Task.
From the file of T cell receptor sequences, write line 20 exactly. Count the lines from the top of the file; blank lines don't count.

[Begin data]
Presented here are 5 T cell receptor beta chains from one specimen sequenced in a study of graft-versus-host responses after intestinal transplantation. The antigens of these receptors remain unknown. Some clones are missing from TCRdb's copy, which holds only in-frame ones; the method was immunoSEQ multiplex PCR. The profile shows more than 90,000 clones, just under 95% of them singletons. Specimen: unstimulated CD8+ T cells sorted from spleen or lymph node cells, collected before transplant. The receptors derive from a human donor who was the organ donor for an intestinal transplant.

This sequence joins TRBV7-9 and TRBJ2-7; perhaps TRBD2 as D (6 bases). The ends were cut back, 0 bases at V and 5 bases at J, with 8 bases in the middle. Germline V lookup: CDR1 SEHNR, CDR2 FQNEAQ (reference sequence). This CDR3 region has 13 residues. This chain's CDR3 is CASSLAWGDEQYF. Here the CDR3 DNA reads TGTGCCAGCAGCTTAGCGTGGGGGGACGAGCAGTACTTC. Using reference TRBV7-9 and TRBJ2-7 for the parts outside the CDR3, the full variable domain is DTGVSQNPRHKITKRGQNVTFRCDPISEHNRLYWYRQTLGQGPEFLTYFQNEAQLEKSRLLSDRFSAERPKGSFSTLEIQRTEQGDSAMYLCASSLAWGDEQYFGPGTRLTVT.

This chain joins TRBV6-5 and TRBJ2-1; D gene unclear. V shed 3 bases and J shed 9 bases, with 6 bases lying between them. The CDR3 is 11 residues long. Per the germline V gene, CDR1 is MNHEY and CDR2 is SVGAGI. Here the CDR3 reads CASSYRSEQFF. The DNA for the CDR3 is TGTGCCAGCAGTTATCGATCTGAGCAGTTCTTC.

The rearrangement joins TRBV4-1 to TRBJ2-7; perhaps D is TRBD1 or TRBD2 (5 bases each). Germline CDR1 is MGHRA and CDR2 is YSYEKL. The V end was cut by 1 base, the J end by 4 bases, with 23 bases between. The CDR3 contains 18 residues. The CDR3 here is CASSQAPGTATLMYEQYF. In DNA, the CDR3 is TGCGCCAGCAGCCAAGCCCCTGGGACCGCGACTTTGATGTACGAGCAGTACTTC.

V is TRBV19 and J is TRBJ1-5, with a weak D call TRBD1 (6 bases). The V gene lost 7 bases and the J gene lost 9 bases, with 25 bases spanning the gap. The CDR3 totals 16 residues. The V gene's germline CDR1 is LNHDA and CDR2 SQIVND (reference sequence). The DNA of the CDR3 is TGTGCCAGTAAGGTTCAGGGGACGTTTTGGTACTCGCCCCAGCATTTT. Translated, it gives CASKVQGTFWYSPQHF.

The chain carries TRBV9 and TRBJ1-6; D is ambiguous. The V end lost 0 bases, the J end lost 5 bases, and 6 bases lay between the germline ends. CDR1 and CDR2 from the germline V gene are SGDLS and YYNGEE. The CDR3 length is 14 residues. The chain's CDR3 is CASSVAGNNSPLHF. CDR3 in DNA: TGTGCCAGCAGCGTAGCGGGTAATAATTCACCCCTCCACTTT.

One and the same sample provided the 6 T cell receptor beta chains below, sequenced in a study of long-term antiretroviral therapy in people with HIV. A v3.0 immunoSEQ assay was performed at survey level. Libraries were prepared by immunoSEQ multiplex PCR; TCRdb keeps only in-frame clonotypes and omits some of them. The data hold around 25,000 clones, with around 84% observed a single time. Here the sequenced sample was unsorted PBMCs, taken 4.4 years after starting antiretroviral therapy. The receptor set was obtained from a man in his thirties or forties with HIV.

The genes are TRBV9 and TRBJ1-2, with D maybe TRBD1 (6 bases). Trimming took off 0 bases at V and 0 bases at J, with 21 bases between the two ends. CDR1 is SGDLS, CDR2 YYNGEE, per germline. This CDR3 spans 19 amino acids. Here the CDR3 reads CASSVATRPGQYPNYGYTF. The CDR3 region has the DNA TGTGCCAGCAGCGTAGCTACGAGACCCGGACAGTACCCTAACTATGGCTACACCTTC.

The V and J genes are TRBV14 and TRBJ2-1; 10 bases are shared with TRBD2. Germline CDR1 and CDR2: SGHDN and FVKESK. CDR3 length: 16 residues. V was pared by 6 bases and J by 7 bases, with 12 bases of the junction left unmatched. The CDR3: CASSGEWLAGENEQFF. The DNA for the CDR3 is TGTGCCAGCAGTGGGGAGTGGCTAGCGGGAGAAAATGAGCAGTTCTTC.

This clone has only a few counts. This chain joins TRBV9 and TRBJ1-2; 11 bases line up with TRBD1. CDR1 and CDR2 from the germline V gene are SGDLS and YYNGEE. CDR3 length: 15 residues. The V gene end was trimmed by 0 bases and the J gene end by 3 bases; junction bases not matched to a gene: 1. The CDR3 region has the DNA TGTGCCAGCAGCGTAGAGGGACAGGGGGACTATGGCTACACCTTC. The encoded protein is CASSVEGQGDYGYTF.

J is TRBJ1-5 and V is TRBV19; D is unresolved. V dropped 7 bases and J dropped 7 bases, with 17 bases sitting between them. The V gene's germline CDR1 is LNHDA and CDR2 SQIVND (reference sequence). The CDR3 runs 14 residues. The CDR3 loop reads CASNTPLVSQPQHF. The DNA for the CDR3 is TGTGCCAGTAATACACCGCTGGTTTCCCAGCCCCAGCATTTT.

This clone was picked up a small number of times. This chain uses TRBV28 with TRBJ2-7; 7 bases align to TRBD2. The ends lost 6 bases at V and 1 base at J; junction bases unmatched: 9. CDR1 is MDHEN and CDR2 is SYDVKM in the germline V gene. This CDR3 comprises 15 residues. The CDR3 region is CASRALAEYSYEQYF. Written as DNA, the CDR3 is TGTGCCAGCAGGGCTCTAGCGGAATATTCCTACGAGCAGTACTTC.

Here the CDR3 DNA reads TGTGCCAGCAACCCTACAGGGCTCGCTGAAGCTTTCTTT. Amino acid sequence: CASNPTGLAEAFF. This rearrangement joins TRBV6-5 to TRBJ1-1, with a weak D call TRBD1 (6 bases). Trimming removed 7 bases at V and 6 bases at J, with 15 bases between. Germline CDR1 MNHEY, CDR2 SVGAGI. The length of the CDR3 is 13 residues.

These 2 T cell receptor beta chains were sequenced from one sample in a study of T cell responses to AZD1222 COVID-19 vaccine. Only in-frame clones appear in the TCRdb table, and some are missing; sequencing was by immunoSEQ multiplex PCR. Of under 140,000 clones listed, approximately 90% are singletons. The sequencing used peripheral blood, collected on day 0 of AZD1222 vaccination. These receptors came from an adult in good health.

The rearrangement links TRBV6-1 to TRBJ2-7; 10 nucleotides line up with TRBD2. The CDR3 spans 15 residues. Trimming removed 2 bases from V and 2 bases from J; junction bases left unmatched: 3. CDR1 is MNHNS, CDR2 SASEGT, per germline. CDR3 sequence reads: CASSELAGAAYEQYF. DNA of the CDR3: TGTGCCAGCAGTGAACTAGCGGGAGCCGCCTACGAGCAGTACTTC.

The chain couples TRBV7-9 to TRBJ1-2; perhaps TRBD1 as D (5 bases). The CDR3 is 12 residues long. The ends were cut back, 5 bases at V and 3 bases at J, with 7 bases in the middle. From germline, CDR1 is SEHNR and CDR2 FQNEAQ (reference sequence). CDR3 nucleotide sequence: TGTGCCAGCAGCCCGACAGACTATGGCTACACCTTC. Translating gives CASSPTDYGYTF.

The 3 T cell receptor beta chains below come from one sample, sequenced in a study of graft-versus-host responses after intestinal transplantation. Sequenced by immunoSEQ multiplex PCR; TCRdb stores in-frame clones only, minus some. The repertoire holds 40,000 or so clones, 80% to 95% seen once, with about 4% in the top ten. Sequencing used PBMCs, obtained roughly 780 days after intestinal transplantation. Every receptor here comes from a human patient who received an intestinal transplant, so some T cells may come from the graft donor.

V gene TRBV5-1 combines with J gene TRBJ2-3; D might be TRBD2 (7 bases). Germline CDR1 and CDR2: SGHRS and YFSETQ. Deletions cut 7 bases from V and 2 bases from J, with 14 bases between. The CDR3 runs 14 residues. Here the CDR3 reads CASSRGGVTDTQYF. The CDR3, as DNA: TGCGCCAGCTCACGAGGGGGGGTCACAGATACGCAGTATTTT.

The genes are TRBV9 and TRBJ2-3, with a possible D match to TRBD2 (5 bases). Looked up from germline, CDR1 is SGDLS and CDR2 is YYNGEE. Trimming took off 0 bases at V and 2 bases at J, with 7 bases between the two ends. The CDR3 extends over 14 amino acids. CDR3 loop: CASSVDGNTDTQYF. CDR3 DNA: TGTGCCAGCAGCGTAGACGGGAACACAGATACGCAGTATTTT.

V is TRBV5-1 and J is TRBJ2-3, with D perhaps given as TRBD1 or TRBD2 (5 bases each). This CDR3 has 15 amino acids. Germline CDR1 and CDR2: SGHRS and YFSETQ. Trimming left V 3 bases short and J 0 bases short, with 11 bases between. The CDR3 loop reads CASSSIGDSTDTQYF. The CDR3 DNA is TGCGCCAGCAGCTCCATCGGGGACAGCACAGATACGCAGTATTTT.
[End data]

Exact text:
V is TRBV5-1 and J is TRBJ2-3, with D perhaps given as TRBD1 or TRBD2 (5 bases each). This CDR3 has 15 amino acids. Germline CDR1 and CDR2: SGHRS and YFSETQ. Trimming left V 3 bases short and J 0 bases short, with 11 bases between. The CDR3 loop reads CASSSIGDSTDTQYF. The CDR3 DNA is TGCGCCAGCAGCTCCATCGGGGACAGCACAGATACGCAGTATTTT.